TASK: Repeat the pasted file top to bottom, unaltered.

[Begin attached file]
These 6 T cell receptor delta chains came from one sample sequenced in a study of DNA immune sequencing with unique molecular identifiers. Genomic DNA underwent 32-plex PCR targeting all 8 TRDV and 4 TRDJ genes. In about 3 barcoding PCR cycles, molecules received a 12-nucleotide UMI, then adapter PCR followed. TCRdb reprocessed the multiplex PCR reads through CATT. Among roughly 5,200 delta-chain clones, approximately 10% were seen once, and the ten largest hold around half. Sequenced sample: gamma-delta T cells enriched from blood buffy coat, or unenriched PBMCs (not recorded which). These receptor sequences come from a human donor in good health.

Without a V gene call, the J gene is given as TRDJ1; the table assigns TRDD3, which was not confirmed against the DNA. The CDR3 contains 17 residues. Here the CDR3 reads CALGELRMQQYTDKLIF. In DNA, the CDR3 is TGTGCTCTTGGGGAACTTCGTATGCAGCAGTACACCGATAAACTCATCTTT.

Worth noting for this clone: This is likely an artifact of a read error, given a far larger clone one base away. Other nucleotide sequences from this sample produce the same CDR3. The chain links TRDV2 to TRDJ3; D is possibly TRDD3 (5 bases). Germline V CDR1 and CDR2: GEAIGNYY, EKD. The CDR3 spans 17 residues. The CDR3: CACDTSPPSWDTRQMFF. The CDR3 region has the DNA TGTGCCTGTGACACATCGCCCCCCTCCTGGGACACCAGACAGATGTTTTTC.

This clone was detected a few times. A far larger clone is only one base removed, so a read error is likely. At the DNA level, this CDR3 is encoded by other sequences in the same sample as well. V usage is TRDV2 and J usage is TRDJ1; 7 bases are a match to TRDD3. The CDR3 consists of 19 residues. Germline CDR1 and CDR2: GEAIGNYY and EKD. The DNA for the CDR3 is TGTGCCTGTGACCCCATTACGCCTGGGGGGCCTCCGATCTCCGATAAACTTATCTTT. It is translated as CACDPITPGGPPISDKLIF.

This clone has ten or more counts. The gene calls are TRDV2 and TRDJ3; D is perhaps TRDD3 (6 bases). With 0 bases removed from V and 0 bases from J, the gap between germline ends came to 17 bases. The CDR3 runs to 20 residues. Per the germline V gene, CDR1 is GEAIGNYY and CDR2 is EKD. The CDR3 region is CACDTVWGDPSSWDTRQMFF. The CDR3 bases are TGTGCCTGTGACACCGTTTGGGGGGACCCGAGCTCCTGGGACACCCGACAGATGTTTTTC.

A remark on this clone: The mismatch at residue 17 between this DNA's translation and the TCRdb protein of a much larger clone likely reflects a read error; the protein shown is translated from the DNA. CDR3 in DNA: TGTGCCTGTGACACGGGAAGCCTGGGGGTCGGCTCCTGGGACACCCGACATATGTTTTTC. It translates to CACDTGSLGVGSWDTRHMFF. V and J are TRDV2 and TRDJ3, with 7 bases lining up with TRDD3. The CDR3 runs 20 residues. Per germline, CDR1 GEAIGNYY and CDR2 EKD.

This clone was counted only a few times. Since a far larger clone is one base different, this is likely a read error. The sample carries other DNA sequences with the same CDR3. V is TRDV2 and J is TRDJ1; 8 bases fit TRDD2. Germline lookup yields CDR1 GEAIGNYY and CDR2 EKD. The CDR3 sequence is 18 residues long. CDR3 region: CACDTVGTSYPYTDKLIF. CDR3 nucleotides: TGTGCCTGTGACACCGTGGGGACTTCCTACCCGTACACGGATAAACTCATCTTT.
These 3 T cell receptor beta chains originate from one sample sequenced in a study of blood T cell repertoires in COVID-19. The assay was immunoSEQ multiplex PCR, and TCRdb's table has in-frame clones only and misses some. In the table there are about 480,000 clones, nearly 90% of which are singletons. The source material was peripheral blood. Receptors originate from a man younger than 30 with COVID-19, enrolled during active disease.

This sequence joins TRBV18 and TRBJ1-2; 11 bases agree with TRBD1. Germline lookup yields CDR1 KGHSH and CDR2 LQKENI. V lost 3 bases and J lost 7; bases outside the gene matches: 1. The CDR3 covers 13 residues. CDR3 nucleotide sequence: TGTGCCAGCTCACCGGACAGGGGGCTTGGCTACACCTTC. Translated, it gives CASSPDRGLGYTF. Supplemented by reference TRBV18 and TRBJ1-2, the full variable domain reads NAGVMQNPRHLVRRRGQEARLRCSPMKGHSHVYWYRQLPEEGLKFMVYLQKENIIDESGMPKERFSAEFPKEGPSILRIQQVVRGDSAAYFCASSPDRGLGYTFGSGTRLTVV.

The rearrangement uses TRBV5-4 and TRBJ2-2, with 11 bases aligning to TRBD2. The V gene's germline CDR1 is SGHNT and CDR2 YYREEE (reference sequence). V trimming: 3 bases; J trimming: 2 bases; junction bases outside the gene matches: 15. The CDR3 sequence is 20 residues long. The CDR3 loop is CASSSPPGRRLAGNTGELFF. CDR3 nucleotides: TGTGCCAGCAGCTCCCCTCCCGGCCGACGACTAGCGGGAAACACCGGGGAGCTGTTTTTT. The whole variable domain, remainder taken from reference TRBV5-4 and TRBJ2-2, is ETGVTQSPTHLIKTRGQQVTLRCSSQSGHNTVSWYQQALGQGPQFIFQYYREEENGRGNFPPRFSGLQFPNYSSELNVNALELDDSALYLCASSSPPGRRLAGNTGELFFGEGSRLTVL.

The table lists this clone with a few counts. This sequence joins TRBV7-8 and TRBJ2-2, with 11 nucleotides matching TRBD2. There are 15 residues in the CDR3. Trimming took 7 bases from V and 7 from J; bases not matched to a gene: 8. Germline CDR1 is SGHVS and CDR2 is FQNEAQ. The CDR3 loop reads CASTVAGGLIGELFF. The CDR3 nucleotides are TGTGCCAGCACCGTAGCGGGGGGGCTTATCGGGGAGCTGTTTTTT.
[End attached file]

These 6 T cell receptor delta chains came from one sample sequenced in a study of DNA immune sequencing with unique molecular identifiers. Genomic DNA underwent 32-plex PCR targeting all 8 TRDV and 4 TRDJ genes. In about 3 barcoding PCR cycles, molecules received a 12-nucleotide UMI, then adapter PCR followed. TCRdb reprocessed the multiplex PCR reads through CATT. Among roughly 5,200 delta-chain clones, approximately 10% were seen once, and the ten largest hold around half. Sequenced sample: gamma-delta T cells enriched from blood buffy coat, or unenriched PBMCs (not recorded which). These receptor sequences come from a human donor in good health.

Without a V gene call, the J gene is given as TRDJ1; the table assigns TRDD3, which was not confirmed against the DNA. The CDR3 contains 17 residues. Here the CDR3 reads CALGELRMQQYTDKLIF. In DNA, the CDR3 is TGTGCTCTTGGGGAACTTCGTATGCAGCAGTACACCGATAAACTCATCTTT.

Worth noting for this clone: This is likely an artifact of a read error, given a far larger clone one base away. Other nucleotide sequences from this sample produce the same CDR3. The chain links TRDV2 to TRDJ3; D is possibly TRDD3 (5 bases). Germline V CDR1 and CDR2: GEAIGNYY, EKD. The CDR3 spans 17 residues. The CDR3: CACDTSPPSWDTRQMFF. The CDR3 region has the DNA TGTGCCTGTGACACATCGCCCCCCTCCTGGGACACCAGACAGATGTTTTTC.

This clone was detected a few times. A far larger clone is only one base removed, so a read error is likely. At the DNA level, this CDR3 is encoded by other sequences in the same sample as well. V usage is TRDV2 and J usage is TRDJ1; 7 bases are a match to TRDD3. The CDR3 consists of 19 residues. Germline CDR1 and CDR2: GEAIGNYY and EKD. The DNA for the CDR3 is TGTGCCTGTGACCCCATTACGCCTGGGGGGCCTCCGATCTCCGATAAACTTATCTTT. It is translated as CACDPITPGGPPISDKLIF.

This clone has ten or more counts. The gene calls are TRDV2 and TRDJ3; D is perhaps TRDD3 (6 bases). With 0 bases removed from V and 0 bases from J, the gap between germline ends came to 17 bases. The CDR3 runs to 20 residues. Per the germline V gene, CDR1 is GEAIGNYY and CDR2 is EKD. The CDR3 region is CACDTVWGDPSSWDTRQMFF. The CDR3 bases are TGTGCCTGTGACACCGTTTGGGGGGACCCGAGCTCCTGGGACACCCGACAGATGTTTTTC.

A remark on this clone: The mismatch at residue 17 between this DNA's translation and the TCRdb protein of a much larger clone likely reflects a read error; the protein shown is translated from the DNA. CDR3 in DNA: TGTGCCTGTGACACGGGAAGCCTGGGGGTCGGCTCCTGGGACACCCGACATATGTTTTTC. It translates to CACDTGSLGVGSWDTRHMFF. V and J are TRDV2 and TRDJ3, with 7 bases lining up with TRDD3. The CDR3 runs 20 residues. Per germline, CDR1 GEAIGNYY and CDR2 EKD.

This clone was counted only a few times. Since a far larger clone is one base different, this is likely a read error. The sample carries other DNA sequences with the same CDR3. V is TRDV2 and J is TRDJ1; 8 bases fit TRDD2. Germline lookup yields CDR1 GEAIGNYY and CDR2 EKD. The CDR3 sequence is 18 residues long. CDR3 region: CACDTVGTSYPYTDKLIF. CDR3 nucleotides: TGTGCCTGTGACACCGTGGGGACTTCCTACCCGTACACGGATAAACTCATCTTT.
These 3 T cell receptor beta chains originate from one sample sequenced in a study of blood T cell repertoires in COVID-19. The assay was immunoSEQ multiplex PCR, and TCRdb's table has in-frame clones only and misses some. In the table there are about 480,000 clones, nearly 90% of which are singletons. The source material was peripheral blood. Receptors originate from a man younger than 30 with COVID-19, enrolled during active disease.

This sequence joins TRBV18 and TRBJ1-2; 11 bases agree with TRBD1. Germline lookup yields CDR1 KGHSH and CDR2 LQKENI. V lost 3 bases and J lost 7; bases outside the gene matches: 1. The CDR3 covers 13 residues. CDR3 nucleotide sequence: TGTGCCAGCTCACCGGACAGGGGGCTTGGCTACACCTTC. Translated, it gives CASSPDRGLGYTF. Supplemented by reference TRBV18 and TRBJ1-2, the full variable domain reads NAGVMQNPRHLVRRRGQEARLRCSPMKGHSHVYWYRQLPEEGLKFMVYLQKENIIDESGMPKERFSAEFPKEGPSILRIQQVVRGDSAAYFCASSPDRGLGYTFGSGTRLTVV.

The rearrangement uses TRBV5-4 and TRBJ2-2, with 11 bases aligning to TRBD2. The V gene's germline CDR1 is SGHNT and CDR2 YYREEE (reference sequence). V trimming: 3 bases; J trimming: 2 bases; junction bases outside the gene matches: 15. The CDR3 sequence is 20 residues long. The CDR3 loop is CASSSPPGRRLAGNTGELFF. CDR3 nucleotides: TGTGCCAGCAGCTCCCCTCCCGGCCGACGACTAGCGGGAAACACCGGGGAGCTGTTTTTT. The whole variable domain, remainder taken from reference TRBV5-4 and TRBJ2-2, is ETGVTQSPTHLIKTRGQQVTLRCSSQSGHNTVSWYQQALGQGPQFIFQYYREEENGRGNFPPRFSGLQFPNYSSELNVNALELDDSALYLCASSSPPGRRLAGNTGELFFGEGSRLTVL.

The table lists this clone with a few counts. This sequence joins TRBV7-8 and TRBJ2-2, with 11 nucleotides matching TRBD2. There are 15 residues in the CDR3. Trimming took 7 bases from V and 7 from J; bases not matched to a gene: 8. Germline CDR1 is SGHVS and CDR2 is FQNEAQ. The CDR3 loop reads CASTVAGGLIGELFF. The CDR3 nucleotides are TGTGCCAGCACCGTAGCGGGGGGGCTTATCGGGGAGCTGTTTTTT.